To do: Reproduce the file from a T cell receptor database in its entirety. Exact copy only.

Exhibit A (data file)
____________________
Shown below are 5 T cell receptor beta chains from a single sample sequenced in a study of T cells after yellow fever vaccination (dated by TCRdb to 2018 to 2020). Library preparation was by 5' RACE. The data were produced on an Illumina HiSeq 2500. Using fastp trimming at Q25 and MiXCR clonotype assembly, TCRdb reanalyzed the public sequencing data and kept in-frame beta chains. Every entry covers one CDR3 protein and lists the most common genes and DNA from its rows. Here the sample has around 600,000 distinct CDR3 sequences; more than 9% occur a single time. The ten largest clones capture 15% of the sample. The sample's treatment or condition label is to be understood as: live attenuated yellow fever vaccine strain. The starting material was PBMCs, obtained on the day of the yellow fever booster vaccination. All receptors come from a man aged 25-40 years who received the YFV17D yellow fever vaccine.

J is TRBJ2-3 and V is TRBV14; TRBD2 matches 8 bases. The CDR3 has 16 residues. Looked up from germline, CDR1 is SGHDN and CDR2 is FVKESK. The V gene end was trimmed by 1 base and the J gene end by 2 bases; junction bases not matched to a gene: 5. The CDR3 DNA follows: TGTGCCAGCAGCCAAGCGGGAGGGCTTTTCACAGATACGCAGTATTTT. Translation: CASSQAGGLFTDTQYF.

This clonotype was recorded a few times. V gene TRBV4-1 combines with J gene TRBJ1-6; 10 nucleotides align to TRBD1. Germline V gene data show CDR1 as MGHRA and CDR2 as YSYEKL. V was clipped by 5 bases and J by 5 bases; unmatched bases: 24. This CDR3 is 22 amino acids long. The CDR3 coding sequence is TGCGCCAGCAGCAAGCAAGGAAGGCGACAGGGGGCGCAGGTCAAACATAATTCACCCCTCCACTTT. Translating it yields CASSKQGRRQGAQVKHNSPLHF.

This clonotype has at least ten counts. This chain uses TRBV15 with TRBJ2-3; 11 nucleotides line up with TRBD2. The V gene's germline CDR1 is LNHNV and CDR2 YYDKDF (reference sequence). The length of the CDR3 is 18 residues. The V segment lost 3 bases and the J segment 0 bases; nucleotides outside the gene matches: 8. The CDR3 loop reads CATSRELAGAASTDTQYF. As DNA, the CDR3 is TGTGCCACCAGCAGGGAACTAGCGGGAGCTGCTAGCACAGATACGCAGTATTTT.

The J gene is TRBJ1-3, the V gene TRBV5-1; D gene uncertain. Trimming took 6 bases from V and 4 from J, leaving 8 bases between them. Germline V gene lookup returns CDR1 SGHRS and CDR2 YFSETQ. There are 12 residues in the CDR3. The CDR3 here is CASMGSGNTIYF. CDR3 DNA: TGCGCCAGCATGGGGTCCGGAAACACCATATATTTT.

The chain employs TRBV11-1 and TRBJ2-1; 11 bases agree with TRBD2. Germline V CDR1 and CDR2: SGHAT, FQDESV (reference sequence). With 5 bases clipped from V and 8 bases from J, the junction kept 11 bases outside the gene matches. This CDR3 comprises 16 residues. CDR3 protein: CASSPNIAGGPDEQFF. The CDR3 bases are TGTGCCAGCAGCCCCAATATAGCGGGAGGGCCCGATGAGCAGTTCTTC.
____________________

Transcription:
Shown below are 5 T cell receptor beta chains from a single sample sequenced in a study of T cells after yellow fever vaccination (dated by TCRdb to 2018 to 2020). Library preparation was by 5' RACE. The data were produced on an Illumina HiSeq 2500. Using fastp trimming at Q25 and MiXCR clonotype assembly, TCRdb reanalyzed the public sequencing data and kept in-frame beta chains. Every entry covers one CDR3 protein and lists the most common genes and DNA from its rows. Here the sample has around 600,000 distinct CDR3 sequences; more than 9% occur a single time. The ten largest clones capture 15% of the sample. The sample's treatment or condition label is to be understood as: live attenuated yellow fever vaccine strain. The starting material was PBMCs, obtained on the day of the yellow fever booster vaccination. All receptors come from a man aged 25-40 years who received the YFV17D yellow fever vaccine.

J is TRBJ2-3 and V is TRBV14; TRBD2 matches 8 bases. The CDR3 has 16 residues. Looked up from germline, CDR1 is SGHDN and CDR2 is FVKESK. The V gene end was trimmed by 1 base and the J gene end by 2 bases; junction bases not matched to a gene: 5. The CDR3 DNA follows: TGTGCCAGCAGCCAAGCGGGAGGGCTTTTCACAGATACGCAGTATTTT. Translation: CASSQAGGLFTDTQYF.

This clonotype was recorded a few times. V gene TRBV4-1 combines with J gene TRBJ1-6; 10 nucleotides align to TRBD1. Germline V gene data show CDR1 as MGHRA and CDR2 as YSYEKL. V was clipped by 5 bases and J by 5 bases; unmatched bases: 24. This CDR3 is 22 amino acids long. The CDR3 coding sequence is TGCGCCAGCAGCAAGCAAGGAAGGCGACAGGGGGCGCAGGTCAAACATAATTCACCCCTCCACTTT. Translating it yields CASSKQGRRQGAQVKHNSPLHF.

This clonotype has at least ten counts. This chain uses TRBV15 with TRBJ2-3; 11 nucleotides line up with TRBD2. The V gene's germline CDR1 is LNHNV and CDR2 YYDKDF (reference sequence). The length of the CDR3 is 18 residues. The V segment lost 3 bases and the J segment 0 bases; nucleotides outside the gene matches: 8. The CDR3 loop reads CATSRELAGAASTDTQYF. As DNA, the CDR3 is TGTGCCACCAGCAGGGAACTAGCGGGAGCTGCTAGCACAGATACGCAGTATTTT.

The J gene is TRBJ1-3, the V gene TRBV5-1; D gene uncertain. Trimming took 6 bases from V and 4 from J, leaving 8 bases between them. Germline V gene lookup returns CDR1 SGHRS and CDR2 YFSETQ. There are 12 residues in the CDR3. The CDR3 here is CASMGSGNTIYF. CDR3 DNA: TGCGCCAGCATGGGGTCCGGAAACACCATATATTTT.

The chain employs TRBV11-1 and TRBJ2-1; 11 bases agree with TRBD2. Germline V CDR1 and CDR2: SGHAT, FQDESV (reference sequence). With 5 bases clipped from V and 8 bases from J, the junction kept 11 bases outside the gene matches. This CDR3 comprises 16 residues. CDR3 protein: CASSPNIAGGPDEQFF. The CDR3 bases are TGTGCCAGCAGCCCCAATATAGCGGGAGGGCCCGATGAGCAGTTCTTC.